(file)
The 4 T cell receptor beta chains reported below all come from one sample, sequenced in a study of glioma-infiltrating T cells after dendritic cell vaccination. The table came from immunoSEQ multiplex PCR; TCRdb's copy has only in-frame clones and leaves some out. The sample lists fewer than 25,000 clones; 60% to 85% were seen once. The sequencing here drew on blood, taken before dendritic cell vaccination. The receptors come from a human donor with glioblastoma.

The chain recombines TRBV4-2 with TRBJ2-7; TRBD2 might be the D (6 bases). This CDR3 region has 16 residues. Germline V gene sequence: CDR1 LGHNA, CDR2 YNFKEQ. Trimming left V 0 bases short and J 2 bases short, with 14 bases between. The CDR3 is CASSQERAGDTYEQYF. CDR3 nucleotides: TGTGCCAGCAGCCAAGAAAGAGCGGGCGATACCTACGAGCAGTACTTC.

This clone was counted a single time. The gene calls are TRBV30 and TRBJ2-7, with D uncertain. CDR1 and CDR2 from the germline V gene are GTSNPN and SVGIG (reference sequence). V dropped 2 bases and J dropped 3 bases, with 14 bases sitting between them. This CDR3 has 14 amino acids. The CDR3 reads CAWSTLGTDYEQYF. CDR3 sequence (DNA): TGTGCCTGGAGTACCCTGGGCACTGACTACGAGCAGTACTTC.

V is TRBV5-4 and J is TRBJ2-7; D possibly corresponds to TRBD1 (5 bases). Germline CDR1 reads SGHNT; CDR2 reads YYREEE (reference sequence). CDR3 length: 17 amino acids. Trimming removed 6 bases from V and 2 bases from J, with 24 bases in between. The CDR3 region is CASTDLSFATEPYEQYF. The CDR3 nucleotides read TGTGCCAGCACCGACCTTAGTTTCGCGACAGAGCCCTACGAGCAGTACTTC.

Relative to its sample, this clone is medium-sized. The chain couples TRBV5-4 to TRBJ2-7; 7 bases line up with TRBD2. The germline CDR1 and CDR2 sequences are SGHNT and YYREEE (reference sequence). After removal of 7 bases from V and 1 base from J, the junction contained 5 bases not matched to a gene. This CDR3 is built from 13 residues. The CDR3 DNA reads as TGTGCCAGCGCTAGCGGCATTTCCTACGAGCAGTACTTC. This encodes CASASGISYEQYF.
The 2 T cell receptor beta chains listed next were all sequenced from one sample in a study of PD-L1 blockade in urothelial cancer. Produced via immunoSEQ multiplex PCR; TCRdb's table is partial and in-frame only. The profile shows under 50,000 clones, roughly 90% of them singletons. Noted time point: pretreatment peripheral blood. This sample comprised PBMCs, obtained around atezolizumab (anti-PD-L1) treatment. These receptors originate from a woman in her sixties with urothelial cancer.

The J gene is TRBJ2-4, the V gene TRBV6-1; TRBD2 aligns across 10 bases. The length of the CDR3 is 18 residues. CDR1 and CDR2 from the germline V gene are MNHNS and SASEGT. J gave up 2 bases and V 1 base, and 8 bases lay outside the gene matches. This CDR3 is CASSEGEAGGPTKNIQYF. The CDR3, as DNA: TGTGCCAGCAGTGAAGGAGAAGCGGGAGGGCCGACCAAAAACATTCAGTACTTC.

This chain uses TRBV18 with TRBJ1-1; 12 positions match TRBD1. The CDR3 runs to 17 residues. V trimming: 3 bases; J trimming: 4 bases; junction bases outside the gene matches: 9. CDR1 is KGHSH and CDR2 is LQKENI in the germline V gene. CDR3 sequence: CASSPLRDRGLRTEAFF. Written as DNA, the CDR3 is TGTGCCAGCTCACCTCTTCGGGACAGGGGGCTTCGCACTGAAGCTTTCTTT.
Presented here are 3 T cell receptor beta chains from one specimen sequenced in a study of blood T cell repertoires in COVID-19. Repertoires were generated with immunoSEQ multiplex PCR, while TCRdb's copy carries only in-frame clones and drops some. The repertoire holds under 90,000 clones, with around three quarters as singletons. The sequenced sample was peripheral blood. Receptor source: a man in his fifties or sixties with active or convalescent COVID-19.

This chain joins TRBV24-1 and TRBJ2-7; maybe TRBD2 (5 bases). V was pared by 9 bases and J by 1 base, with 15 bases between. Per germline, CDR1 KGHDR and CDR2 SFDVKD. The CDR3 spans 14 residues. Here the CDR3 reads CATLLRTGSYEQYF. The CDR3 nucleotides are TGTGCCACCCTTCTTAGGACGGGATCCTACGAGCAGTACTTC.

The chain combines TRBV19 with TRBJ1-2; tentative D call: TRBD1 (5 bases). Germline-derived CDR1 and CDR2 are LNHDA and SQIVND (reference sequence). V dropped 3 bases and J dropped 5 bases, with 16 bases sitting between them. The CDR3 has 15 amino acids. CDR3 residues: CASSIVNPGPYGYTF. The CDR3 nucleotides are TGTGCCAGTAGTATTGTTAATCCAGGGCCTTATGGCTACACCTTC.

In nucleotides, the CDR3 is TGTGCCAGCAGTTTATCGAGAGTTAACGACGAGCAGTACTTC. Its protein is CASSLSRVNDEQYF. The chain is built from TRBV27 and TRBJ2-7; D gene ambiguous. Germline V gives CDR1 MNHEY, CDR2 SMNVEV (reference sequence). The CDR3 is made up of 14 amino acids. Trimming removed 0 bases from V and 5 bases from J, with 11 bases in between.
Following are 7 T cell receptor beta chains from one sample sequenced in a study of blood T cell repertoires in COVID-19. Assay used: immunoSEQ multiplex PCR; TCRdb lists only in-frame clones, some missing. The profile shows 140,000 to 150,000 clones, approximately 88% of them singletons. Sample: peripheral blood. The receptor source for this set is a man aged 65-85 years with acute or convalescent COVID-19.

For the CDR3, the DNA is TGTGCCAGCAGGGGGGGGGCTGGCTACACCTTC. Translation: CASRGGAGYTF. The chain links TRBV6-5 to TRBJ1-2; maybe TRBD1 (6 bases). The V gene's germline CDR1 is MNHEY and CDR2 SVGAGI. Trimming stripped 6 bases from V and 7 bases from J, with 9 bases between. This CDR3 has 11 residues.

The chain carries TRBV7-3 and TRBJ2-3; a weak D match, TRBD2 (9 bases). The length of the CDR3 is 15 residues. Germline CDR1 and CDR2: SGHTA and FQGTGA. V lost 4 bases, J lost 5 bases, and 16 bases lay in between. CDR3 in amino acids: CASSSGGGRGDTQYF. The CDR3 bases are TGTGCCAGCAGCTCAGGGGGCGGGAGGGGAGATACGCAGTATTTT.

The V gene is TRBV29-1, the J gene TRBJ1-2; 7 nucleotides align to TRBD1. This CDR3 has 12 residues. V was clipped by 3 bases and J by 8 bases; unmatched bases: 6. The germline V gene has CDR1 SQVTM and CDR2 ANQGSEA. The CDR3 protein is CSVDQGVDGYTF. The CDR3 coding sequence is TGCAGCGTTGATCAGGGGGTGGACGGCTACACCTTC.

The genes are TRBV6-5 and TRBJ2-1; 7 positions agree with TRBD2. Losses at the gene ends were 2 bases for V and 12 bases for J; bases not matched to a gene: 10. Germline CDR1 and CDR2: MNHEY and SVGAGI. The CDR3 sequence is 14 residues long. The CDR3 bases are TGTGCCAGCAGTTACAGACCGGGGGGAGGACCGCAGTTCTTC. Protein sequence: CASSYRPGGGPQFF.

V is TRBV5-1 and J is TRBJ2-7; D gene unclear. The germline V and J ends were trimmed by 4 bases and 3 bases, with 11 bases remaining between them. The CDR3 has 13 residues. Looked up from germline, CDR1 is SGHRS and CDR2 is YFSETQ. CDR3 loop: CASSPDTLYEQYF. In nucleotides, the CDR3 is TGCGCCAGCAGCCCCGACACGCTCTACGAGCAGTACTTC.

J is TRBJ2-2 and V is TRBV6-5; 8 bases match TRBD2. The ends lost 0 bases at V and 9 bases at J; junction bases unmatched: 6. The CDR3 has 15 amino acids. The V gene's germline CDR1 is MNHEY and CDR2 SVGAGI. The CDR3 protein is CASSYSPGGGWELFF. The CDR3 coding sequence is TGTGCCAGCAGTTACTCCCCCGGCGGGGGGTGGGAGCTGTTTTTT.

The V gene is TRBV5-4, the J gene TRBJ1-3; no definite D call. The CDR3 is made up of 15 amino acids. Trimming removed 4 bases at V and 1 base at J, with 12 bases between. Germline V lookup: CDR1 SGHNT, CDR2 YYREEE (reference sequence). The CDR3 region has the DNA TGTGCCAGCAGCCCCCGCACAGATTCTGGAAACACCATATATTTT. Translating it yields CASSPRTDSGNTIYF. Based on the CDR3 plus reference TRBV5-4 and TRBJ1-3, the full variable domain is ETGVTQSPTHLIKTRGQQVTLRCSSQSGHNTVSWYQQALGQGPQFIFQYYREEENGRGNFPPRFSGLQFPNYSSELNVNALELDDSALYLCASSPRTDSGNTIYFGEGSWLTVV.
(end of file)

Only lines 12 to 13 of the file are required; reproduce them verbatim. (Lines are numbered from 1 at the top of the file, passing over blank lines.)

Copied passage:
In nucleotides, the CDR3 is TGTGCCAGCAGTTTATCGAGAGTTAACGACGAGCAGTACTTC. Its protein is CASSLSRVNDEQYF. The chain is built from TRBV27 and TRBJ2-7; D gene ambiguous. Germline V gives CDR1 MNHEY, CDR2 SMNVEV (reference sequence). The CDR3 is made up of 14 amino acids. Trimming removed 0 bases from V and 5 bases from J, with 11 bases in between.
Following are 7 T cell receptor beta chains from one sample sequenced in a study of blood T cell repertoires in COVID-19. Assay used: immunoSEQ multiplex PCR; TCRdb lists only in-frame clones, some missing. The profile shows 140,000 to 150,000 clones, approximately 88% of them singletons. Sample: peripheral blood. The receptor source for this set is a man aged 65-85 years with acute or convalescent COVID-19.